After breakfast, I ran three miles. Not a particularly impressive distance, but it was 14 degrees out as I headed out the door. Three miles was all I could brace myself to do, and it was enough. Day 1646 of my running streak.

At church, I was prepared to teach Sunday school, but none of my students showed up, which is not unusual during ski season. So instead, I was able to attend the sermon given by our impressive student minister.

After church I stopped by my parents’ house. Mom gave me a batch of brownies to take home, and I showed her how to transfer an audiobook onto her iPod so she could listen to it in the car.

Back home, the kids had just finished unloading the dishwasher. True, I had left a note before I went to church specifically asking them to do that, so I wasn’t surprised, but it was still nice to return home to a partially cleaned-up kitchen.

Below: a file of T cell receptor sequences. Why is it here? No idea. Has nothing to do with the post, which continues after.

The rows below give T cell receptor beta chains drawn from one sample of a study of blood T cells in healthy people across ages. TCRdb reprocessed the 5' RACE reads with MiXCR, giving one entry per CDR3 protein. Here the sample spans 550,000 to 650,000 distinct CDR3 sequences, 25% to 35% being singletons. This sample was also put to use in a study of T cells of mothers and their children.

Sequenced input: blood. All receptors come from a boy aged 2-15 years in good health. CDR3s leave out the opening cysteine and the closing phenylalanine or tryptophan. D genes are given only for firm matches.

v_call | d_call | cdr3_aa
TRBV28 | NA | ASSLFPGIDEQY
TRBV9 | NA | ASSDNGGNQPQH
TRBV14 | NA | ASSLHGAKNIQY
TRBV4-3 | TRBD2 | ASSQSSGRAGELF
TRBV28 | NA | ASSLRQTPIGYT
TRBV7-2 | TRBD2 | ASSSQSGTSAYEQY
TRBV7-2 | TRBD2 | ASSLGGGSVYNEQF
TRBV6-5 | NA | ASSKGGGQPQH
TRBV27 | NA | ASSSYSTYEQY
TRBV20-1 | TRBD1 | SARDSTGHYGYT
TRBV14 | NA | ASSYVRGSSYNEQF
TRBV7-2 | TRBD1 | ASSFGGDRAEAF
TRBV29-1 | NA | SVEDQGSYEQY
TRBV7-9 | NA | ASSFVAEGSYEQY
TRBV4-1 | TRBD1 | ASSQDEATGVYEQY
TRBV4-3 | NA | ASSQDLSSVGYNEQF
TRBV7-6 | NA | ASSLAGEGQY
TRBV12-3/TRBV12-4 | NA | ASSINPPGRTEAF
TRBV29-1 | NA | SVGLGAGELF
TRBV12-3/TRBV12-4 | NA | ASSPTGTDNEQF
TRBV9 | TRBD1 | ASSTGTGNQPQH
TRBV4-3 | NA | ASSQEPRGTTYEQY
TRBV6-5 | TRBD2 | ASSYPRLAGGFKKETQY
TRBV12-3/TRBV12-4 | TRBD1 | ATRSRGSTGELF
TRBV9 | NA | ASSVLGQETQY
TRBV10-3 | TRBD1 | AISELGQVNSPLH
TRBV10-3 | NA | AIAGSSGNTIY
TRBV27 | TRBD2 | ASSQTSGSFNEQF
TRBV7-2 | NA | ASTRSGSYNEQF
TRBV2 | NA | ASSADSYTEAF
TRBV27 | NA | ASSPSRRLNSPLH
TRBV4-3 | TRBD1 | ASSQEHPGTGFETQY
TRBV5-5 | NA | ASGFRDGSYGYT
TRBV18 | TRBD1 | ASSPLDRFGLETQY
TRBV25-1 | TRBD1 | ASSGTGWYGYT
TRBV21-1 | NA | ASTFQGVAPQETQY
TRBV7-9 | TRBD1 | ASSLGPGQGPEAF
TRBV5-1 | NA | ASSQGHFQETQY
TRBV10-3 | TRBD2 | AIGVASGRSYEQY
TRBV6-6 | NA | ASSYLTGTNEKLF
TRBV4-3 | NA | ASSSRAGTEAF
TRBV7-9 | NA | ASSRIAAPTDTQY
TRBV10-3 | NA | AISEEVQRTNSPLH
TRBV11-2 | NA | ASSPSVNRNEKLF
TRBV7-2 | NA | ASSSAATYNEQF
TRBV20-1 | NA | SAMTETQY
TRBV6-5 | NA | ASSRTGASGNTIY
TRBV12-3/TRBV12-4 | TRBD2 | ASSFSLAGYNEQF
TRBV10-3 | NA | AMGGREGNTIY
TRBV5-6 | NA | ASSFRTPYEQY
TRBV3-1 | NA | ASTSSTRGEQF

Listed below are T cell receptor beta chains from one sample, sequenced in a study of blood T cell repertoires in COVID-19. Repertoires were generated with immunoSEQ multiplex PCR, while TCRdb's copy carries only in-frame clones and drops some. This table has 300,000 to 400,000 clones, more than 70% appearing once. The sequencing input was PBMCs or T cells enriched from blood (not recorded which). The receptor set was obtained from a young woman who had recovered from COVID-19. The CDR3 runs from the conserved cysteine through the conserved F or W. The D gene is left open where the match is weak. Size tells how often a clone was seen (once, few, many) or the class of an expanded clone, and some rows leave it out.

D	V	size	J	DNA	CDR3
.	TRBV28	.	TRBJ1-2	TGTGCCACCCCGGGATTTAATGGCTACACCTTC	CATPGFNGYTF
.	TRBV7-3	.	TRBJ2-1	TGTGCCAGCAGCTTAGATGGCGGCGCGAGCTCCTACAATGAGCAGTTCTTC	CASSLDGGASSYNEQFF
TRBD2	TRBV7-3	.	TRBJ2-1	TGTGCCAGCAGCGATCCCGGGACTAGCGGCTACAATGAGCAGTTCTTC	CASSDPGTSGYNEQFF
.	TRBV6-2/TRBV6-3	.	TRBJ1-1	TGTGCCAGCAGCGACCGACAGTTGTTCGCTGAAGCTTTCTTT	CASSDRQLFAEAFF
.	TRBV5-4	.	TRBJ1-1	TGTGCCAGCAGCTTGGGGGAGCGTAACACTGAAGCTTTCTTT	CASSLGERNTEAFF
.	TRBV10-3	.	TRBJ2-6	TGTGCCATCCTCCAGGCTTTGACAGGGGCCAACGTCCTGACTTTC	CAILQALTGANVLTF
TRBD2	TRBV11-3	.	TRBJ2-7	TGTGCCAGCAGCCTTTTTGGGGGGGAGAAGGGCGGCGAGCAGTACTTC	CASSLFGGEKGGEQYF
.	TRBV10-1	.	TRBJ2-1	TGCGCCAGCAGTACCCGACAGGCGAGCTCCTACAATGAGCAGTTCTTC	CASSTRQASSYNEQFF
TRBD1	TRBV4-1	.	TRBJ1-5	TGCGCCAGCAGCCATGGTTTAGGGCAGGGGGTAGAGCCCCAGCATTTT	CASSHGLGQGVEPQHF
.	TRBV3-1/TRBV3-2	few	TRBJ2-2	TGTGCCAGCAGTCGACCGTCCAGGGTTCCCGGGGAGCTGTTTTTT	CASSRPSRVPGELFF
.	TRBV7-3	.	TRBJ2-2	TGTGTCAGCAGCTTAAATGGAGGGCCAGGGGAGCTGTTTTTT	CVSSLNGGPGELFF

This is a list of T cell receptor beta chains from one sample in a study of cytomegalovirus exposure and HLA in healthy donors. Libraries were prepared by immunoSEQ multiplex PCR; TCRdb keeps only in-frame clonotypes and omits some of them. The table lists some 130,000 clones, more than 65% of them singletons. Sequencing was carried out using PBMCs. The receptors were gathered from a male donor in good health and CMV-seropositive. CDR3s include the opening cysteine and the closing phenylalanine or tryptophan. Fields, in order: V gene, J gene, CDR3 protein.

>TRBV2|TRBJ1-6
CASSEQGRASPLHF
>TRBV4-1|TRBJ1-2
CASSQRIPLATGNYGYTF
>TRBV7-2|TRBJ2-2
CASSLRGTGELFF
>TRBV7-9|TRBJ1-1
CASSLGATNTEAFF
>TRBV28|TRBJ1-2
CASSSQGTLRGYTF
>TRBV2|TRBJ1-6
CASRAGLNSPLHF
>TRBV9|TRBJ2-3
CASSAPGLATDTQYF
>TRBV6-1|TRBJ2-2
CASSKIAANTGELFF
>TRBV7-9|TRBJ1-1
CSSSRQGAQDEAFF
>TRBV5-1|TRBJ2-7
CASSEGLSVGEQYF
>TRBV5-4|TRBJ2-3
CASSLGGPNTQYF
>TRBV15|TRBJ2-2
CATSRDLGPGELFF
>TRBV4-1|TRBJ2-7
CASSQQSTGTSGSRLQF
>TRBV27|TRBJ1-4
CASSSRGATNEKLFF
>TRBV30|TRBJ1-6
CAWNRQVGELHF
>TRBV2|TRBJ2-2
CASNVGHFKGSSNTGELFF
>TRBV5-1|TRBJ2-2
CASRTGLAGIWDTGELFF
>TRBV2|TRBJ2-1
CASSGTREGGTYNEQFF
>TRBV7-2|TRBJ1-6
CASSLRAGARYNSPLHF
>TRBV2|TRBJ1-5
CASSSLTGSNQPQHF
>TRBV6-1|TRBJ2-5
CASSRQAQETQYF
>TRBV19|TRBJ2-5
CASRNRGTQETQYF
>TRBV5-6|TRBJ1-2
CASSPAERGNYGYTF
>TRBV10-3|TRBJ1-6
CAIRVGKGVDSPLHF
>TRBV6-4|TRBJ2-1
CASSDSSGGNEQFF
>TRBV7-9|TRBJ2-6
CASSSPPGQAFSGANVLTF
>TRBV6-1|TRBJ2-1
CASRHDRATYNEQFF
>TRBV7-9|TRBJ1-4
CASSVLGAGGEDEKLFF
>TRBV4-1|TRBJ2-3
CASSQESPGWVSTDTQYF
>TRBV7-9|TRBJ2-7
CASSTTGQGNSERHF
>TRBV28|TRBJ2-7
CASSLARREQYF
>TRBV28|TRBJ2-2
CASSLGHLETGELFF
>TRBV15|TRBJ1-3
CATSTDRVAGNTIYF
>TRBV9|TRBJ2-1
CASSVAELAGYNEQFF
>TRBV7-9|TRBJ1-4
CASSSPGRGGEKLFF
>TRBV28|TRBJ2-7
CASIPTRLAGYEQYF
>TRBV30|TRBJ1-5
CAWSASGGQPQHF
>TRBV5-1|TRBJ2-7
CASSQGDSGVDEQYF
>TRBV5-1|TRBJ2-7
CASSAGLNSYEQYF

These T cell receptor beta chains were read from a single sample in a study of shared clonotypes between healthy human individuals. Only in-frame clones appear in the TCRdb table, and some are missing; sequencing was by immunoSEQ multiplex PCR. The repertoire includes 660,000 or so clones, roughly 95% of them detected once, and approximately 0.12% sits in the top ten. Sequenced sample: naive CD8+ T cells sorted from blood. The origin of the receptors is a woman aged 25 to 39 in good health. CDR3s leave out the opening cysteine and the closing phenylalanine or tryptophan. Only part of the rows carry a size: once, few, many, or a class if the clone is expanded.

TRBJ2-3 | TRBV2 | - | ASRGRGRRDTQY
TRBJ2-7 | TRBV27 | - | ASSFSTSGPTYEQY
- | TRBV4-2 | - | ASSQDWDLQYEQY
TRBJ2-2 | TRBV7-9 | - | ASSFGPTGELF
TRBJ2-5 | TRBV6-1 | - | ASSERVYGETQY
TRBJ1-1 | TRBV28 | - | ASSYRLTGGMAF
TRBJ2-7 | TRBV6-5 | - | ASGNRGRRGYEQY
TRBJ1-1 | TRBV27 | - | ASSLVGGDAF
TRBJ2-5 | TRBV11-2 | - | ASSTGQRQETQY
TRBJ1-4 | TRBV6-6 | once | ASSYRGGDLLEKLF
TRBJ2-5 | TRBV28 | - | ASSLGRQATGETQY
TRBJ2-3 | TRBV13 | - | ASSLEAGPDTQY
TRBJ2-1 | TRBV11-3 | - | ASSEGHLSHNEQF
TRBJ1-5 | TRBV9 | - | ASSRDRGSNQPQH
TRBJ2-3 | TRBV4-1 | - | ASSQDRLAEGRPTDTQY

My friends Jane and Donna came over to join me for a walk in the woods. We bundled up against the cold – typical for February, but not typical for this particular winter – and headed out planning to walk for an hour, but we were having such a good time being out in the woods and talking about a variety of issues that we stayed out for an hour and twenty minutes. Then we came home and ate the chocolate cookies that Tim had asked me to make earlier in the weekend.

Later in the afternoon I read the paper for a while and mixed up a batch of vegetarian chili for weekday lunches before heating up dinner: leftover pizza contributed by my parents, who had stopped by a new pizza parlor late last week. Over dinner, the four of us joked about Valentine’s Day ideas and made plans for Rick’s upcoming birthday. Tim and Holly played a video game together before bath time.

It wasn’t a holiday or a travel day or a day when we did anything very unusual. It was an ordinary day. And yet absolutely wonderful in its ordinariness. The life I live now is the life I dreamed of living when I was in my twenties and thirties: happy, well-adjusted kids and husband, comfortable inviting house, good friends, welcoming community, parents nearby. Getting paid for writing articles and essays. Being able to head out the back door for a walk in the woods any time I want to is the icing on the cake.